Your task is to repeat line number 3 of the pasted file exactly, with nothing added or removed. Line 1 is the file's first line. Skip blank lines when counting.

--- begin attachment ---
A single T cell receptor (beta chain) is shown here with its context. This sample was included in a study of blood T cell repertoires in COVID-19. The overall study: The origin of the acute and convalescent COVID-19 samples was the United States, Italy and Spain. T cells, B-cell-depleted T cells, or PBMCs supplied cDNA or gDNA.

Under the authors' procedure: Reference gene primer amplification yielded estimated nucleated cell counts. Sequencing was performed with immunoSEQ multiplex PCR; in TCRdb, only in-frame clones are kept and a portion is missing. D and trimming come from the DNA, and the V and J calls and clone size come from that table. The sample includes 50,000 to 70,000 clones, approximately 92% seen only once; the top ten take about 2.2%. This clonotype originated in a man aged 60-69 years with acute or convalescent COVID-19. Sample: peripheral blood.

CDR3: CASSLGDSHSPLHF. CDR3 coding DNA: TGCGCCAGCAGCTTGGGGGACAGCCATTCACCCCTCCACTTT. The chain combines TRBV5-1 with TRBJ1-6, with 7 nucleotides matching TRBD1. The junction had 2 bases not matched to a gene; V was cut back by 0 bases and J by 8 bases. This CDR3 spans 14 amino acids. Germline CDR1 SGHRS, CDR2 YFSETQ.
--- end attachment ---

CDR3: CASSLGDSHSPLHF. CDR3 coding DNA: TGCGCCAGCAGCTTGGGGGACAGCCATTCACCCCTCCACTTT. The chain combines TRBV5-1 with TRBJ1-6, with 7 nucleotides matching TRBD1. The junction had 2 bases not matched to a gene; V was cut back by 0 bases and J by 8 bases. This CDR3 spans 14 amino acids. Germline CDR1 SGHRS, CDR2 YFSETQ.